Nearly every small business owner today has to worry about competition from larger competitors—whether it’s the major chain down the road or a popular online brand.

So how does a small company set itself apart and win over customers?

We asked business owners what they do to fend off larger competitors. Here’s how six responded:

Focus on customer experience

As a small independent retailer of skin care products, we have several large-brand competitors within a few miles of our store. But we focus on providing our customers with a better experience that serves their needs. Sometimes we might throw in a free gift. Sometimes we will open early or stay open late because they needed to get here before work or got stuck in traffic. We bring items to the car if they can’t find a parking spot or have a sleeping child. Those things are priceless and build brand loyalty.

—Roberta Perry, owner and president, ScrubzBody Skin Care Products, Farmingdale, New York

 

Encourage customer-generated content

We have been fortunate to more than double our revenue every year, and a large part of that has been thanks to the online community we’ve built around our products. Because of the large amount of content we and our customers create and share, we outrank large sporting goods retailers for the SEO terms most relevant to our business. We showcase customer-submitted Instagram photos on our home page and product pages. Our entire business has been built on garnering customer reviews and sharing customer photos and experiences.

—Jay Perkins, co-founder, Kettlebell Kings, Austin, Texas

 

Specialize in a niche

Small businesses have a huge advantage that big businesses don’t: focus. Our company specializes in high-end security products like windows and doors. While anyone can go to a big-box home improvement store to get basic products like these, clients like working with us because we take the time to understand the homeowner’s security situation and can provide the depth of knowledge from years of experience in this small niche.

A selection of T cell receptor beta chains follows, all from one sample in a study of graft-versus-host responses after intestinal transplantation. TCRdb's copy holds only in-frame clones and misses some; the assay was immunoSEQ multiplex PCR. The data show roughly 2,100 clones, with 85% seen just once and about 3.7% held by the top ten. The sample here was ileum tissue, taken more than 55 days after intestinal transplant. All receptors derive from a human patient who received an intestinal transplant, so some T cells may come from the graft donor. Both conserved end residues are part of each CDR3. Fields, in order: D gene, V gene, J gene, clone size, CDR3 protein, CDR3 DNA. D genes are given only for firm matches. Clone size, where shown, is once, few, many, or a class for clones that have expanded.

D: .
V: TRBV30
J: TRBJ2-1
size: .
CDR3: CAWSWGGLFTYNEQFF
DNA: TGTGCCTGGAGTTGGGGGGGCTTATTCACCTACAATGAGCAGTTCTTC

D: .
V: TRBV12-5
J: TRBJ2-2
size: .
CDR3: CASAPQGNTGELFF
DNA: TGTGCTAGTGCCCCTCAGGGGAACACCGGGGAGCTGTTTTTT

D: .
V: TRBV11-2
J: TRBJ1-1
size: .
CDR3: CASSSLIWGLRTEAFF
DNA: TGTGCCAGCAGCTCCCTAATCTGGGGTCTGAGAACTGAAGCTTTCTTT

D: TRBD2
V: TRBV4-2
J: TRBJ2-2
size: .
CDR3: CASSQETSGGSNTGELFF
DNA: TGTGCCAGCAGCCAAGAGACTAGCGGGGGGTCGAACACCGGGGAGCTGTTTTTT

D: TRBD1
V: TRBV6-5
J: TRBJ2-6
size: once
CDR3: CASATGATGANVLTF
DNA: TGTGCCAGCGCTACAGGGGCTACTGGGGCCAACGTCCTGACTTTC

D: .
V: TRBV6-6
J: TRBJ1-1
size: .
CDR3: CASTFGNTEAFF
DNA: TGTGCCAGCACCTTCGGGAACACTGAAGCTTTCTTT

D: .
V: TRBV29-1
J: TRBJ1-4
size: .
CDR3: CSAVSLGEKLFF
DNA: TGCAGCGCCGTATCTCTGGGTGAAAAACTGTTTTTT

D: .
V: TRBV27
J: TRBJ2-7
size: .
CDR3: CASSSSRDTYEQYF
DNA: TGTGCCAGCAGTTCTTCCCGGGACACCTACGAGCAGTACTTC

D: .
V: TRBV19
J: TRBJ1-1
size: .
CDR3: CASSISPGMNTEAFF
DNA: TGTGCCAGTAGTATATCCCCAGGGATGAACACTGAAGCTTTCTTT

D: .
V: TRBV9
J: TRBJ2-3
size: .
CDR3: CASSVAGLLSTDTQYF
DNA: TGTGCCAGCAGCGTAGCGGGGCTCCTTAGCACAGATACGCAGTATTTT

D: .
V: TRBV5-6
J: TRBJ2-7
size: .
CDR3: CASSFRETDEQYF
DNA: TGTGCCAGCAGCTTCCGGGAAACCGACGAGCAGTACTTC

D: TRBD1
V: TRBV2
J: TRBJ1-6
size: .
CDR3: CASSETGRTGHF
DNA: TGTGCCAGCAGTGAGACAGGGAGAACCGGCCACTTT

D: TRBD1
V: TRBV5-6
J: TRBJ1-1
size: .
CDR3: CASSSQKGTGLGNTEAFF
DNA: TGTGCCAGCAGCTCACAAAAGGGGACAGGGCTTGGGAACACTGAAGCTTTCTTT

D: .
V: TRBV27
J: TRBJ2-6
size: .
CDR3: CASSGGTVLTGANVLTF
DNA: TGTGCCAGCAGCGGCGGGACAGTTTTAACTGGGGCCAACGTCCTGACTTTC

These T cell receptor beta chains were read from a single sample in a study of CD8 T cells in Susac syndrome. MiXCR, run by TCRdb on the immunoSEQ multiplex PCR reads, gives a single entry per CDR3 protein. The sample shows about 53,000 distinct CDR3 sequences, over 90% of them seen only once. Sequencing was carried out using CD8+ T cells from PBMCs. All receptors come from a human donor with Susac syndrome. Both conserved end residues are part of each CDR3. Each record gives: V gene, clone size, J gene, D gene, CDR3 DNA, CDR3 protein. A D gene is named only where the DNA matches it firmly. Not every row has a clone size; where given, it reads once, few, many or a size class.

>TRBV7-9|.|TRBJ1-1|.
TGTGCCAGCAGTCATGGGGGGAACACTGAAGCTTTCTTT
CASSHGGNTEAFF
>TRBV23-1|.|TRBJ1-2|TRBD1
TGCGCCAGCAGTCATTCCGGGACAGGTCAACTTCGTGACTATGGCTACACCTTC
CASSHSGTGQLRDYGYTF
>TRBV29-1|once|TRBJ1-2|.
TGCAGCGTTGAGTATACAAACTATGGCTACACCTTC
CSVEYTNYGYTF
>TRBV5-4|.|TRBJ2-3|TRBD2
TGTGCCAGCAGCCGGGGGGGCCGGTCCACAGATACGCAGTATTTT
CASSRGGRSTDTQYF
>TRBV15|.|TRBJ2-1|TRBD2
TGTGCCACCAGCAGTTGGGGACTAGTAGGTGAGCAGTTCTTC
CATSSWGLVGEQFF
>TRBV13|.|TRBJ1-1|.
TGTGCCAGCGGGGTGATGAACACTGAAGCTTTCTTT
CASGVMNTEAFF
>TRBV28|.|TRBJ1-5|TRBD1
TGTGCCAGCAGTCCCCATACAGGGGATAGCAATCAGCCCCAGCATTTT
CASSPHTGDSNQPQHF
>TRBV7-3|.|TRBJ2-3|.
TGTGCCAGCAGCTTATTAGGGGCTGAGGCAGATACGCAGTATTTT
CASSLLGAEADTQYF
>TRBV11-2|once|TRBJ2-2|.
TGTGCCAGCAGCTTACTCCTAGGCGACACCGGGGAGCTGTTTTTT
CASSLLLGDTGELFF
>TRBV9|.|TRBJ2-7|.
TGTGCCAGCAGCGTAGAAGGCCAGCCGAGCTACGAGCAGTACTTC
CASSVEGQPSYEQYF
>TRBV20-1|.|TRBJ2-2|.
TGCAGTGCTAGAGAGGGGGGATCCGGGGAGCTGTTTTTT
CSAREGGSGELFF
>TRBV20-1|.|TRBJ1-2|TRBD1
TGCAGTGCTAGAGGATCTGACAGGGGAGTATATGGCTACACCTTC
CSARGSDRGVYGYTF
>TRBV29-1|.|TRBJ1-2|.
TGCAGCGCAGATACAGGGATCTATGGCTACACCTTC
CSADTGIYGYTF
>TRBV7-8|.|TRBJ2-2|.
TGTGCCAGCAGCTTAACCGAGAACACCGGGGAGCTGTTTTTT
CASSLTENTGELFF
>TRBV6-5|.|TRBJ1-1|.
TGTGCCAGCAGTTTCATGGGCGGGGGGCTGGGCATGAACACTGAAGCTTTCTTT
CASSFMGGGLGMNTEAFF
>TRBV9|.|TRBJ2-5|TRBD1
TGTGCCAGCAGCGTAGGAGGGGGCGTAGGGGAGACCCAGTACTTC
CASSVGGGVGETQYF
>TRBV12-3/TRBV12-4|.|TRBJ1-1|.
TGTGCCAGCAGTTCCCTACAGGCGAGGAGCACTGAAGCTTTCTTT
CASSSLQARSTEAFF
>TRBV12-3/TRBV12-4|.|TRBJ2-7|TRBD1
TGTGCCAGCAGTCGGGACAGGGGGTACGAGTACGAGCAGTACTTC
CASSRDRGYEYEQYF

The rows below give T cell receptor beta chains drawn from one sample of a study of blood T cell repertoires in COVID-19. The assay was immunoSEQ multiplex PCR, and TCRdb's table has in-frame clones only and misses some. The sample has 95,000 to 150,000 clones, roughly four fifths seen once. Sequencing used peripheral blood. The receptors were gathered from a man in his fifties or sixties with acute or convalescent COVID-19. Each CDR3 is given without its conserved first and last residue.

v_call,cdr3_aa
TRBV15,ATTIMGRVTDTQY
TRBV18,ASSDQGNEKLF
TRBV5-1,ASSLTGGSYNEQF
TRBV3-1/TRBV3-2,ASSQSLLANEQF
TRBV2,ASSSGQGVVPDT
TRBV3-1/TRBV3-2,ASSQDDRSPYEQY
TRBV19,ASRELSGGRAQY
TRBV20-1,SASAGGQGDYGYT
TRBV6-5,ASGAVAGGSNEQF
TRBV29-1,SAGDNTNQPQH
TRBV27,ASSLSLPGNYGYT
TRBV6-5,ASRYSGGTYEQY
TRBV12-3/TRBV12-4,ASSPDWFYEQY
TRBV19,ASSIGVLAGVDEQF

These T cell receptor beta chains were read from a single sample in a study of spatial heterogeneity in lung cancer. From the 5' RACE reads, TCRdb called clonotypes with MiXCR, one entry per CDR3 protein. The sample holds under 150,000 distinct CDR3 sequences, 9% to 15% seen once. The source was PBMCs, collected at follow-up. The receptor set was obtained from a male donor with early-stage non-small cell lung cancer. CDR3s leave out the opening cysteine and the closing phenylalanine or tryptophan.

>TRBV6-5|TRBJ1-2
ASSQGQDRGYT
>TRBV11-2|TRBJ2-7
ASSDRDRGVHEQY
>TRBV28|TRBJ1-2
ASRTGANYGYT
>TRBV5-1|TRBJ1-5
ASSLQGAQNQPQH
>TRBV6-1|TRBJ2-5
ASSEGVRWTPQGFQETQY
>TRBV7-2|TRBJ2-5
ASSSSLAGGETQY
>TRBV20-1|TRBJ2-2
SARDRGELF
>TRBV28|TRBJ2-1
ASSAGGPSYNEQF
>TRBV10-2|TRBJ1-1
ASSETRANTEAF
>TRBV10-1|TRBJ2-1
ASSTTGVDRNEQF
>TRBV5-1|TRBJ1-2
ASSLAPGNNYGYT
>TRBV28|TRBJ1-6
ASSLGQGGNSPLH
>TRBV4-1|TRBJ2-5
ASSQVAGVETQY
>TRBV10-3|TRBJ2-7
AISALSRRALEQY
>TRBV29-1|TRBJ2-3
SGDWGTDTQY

—Jon Harris, founder, Fortified Estate, Wilmington, Delaware

 

Build customer relationships

In the software as a service industry, there’s lots of competition online—both big and small—and it requires a lot of effort to become a popular brand in the industry. We’ve grown our business using two simple concepts: First, make everything you can a personal, authentic experience. Second, be empathetic towards people both inside and outside of business. We make time to talk to our customers about literally nothing, so they’re not just talking to us when something has gone wrong.

—Nick Dennis, CEO (“Team Dad”), fitDEGREE, Sewell, New Jersey

 

Create unique experiences

The key isn’t just to focus on the customer—it’s to focus on a personalized experience for the customer. Big-box stores offer a streamlined purchase flow, but there is very little consideration to experience. Contrast this with online clothing brands, for instance, that link you immediately via video chat with a brand ambassador that guides your wardrobe selection. At ShipMonk, for example, we offer a meditation room where you can destress while you wait for the service to be performed.

—Jan Bednar, CEO, ShipMonk, Deerfield Beach, Florida

 

Produce online videos

More and more consumers are getting information online from videos. As a small manufacturer of infrared saunas, we see video as the best opportunity for us to get in front of our customers and provide them with useful information about our company, our products and the solution our products provide. For us, a video is the first step toward relationship building in the digital age.

—Katie DeCicco, CEO, Celebration Saunas, Denver

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